the God of math

I wake up some days already ready for bed. I don’t think I am completely alone. All it takes is children, especially children who wake up at night asking for Mommy or a piece of toast or wanting their pacifier back to feel as if you’ve spent half your day’s energy before you dropped back into bed at 3 am.

It’s days like this that I need to remind myself of God. God is good at math. Stay with me – a blog is a terrible place for a deep-dive into algebra and I am aware of it. God knows how many hours are in a day. Twenty-four. Ask him. He’s not stupid. He also knows I have kids. Two. An even easier number to count to than twenty-four. But (and this is where the numbers get tricky) with two kids pulling you different directions every waking moment, twenty-four hours can begin to feel more like forty-eight, or even (hang in there) like forty-eight hours that require seventy-two hours worth of energy. That’s three days and we can stop climbing there because you get the picture.

So suddenly the really simple math of one day = twenty-four hours is less simple. It’s less like addition and more like the quadratic formula. Once it was “8 hours of sleep = 16 hours of energy = 8 hours at work + 2.5 hours for meals + .5 hours of exercise + 1 hour of driving + 2 hours of in-between things and down-time + 2 hours of eating the food”. Now it’s more like “6-ish hours of sleep + 2 cups of coffee (drunk cold because of children) = 12 hours of energy + 1 dinner of cold cereal + 2 childrens’ and 1 adult meltdown + a quick trip to the Starbucks drive through = negative 3 attitudes”.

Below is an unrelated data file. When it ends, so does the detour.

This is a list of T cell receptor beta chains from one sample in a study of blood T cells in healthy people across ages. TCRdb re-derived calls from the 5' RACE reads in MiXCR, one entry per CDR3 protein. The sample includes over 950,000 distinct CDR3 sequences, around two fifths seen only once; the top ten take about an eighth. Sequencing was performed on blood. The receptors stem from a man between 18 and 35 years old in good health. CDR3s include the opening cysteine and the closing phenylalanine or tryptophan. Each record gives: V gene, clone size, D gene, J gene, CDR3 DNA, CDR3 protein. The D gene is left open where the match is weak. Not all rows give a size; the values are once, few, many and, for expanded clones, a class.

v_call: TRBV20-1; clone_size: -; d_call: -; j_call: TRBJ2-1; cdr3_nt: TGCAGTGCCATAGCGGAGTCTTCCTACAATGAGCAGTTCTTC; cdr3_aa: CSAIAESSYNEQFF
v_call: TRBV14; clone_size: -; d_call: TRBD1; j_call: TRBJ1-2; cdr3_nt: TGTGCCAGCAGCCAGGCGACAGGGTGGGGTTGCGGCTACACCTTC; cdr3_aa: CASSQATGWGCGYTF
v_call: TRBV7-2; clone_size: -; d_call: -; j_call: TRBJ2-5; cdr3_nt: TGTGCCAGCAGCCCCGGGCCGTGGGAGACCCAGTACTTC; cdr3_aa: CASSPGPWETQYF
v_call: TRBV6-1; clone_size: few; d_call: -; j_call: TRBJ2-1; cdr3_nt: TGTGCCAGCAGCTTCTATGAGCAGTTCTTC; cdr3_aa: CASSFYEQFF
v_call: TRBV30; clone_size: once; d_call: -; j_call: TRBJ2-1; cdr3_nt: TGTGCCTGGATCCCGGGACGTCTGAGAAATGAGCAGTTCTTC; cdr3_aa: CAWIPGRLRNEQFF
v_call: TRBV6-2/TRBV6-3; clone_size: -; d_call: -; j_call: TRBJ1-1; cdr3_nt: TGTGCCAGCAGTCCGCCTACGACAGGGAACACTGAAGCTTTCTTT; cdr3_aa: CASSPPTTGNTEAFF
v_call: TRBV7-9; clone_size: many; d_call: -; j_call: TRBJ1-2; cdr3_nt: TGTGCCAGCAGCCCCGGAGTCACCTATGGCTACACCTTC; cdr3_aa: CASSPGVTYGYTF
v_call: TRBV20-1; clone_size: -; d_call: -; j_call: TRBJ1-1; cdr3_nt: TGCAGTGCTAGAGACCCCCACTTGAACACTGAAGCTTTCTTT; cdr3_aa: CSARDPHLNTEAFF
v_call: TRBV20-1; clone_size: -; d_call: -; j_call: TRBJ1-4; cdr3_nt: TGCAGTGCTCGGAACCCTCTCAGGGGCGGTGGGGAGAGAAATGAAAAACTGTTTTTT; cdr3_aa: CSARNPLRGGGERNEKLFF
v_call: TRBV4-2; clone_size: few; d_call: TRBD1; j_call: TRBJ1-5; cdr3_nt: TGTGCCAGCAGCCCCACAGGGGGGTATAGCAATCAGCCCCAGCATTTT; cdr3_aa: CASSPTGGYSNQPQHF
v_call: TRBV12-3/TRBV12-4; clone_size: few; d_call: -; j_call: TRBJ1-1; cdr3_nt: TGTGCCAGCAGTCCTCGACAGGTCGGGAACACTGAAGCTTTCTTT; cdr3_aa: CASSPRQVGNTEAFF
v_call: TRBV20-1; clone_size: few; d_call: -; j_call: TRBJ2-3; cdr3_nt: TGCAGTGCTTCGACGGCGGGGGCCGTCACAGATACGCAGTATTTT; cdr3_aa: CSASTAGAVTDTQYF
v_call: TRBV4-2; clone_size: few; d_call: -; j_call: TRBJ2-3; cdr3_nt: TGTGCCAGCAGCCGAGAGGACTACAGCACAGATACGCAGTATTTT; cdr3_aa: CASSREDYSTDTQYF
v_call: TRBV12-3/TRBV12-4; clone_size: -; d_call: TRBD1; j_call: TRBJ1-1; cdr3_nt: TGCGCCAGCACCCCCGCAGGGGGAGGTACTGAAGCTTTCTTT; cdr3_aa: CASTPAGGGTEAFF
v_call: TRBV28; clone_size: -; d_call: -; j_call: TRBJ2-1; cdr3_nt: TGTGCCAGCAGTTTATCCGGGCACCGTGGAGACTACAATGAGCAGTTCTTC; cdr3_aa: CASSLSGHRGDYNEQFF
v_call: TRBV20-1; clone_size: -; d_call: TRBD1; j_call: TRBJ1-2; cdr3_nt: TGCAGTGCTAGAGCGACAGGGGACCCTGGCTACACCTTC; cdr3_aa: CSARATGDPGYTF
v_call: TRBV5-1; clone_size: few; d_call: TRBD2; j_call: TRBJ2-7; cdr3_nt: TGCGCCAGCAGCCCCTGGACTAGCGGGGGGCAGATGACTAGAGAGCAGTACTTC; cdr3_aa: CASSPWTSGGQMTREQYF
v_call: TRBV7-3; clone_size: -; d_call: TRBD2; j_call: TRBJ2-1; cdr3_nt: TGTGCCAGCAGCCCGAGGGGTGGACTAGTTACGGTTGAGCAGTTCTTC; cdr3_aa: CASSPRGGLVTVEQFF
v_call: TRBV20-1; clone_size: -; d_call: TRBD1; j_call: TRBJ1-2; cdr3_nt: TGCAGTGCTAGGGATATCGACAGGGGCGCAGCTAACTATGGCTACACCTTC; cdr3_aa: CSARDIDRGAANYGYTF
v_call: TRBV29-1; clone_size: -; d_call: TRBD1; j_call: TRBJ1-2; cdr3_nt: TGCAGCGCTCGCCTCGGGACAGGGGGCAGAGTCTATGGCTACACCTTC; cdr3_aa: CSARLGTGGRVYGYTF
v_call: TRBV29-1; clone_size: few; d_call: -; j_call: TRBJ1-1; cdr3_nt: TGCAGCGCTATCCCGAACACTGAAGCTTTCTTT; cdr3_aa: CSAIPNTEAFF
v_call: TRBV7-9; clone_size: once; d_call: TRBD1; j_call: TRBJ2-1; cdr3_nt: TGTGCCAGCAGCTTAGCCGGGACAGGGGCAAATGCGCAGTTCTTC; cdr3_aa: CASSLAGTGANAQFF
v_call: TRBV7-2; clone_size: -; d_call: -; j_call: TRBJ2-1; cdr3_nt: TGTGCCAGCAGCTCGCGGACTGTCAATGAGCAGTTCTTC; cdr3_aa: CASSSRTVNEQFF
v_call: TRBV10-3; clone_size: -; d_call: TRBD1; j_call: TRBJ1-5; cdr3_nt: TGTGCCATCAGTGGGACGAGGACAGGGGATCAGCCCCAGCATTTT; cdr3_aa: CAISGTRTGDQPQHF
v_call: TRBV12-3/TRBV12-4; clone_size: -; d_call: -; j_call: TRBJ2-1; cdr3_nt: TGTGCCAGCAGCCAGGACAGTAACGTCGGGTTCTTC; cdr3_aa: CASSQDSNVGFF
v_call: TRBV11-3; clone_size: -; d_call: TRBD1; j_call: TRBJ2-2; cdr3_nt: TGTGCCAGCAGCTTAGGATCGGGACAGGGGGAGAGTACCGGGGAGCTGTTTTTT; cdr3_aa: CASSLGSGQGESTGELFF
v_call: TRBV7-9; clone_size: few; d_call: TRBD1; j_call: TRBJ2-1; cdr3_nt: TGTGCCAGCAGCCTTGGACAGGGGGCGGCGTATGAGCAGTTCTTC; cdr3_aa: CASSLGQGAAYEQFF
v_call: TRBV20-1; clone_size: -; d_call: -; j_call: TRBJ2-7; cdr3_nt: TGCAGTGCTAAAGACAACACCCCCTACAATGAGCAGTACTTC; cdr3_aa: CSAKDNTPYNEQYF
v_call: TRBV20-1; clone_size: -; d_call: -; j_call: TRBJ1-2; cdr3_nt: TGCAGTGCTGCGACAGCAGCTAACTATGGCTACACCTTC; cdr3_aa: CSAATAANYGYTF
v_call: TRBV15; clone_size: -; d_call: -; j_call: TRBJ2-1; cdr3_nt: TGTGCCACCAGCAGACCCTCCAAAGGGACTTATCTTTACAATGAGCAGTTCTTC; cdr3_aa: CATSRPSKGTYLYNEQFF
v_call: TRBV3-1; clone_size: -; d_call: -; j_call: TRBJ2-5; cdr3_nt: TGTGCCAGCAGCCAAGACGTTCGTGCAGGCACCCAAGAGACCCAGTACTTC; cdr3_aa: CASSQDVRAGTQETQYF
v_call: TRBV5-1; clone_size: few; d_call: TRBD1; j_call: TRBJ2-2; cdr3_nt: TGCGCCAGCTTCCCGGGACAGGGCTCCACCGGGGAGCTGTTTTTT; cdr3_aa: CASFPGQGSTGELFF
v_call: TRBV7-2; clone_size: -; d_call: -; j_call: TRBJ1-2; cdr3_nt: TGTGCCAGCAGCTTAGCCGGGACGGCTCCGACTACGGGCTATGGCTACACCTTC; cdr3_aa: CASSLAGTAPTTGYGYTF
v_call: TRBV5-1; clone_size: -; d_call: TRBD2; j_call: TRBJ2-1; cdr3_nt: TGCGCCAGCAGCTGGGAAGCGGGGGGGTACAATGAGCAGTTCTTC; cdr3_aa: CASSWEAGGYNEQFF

Things don’t seem to add up anymore. And that’s without dividing by 2 months quarantined at home, or raising to the power of 3 legos stepped on. I could go on. If you feel tired just looking at that kind of math, you’ve got the answer right. Tired. It’s tired. I’m tired. Tired is the answer even if you sneak in a third cuppa (luke-warm this time.) I think the quadratic formula involves imaginary numbers and I’m equally confident in guessing that your energy by the end of many days feels equally imaginary. (Also, can we please just raise a red flag about imaginary numbers in math? Seriously WHAT THE HECK. Ok, rant over.)

The math, I reiterate, is exhausting, confusing, and doesn’t seem to add up. This is where it’s nice to have a God who’s good at math. He can solve for X. Or for Mom, which is more important. He knows how much energy I need to get through a day. I mean, if he can number the thick hairs on my head (constantly changing as I enjoy what seems like postpartum balding), then surely he can figure out how much energy I’ll need after laying awake in bed for an hour, and getting up two times during the night. He hasn’t left me without resources. I have the strength of Christ waiting to be availed. I have hope that one day, in heaven, our attitudes will never slip into the negative and by all that is gracious I will never step on a sharp toy again. 

I think of the woman with her unending jar of oil or the five loaves that filled five thousand bellies. There were two mites dropped into the offering box at the temple – all the widow had to live on – and I’m betting you she didn’t go home and starve. Maybe the prayers muttered over a morning cup of coffee have a power of multiplication just like the legos. Maybe the quiet of two kids napping simultaneously has spiritual power to calm the wind and the rain. I’ll probably never beat God at the word problems that read as long as a Thursday afternoon, but I begin to understand that the math will always add up. The bottom of the coffee cup with it’s dried brown rings is always steaming again in the morning like a very promise of God: there is always enough energy for the hours.

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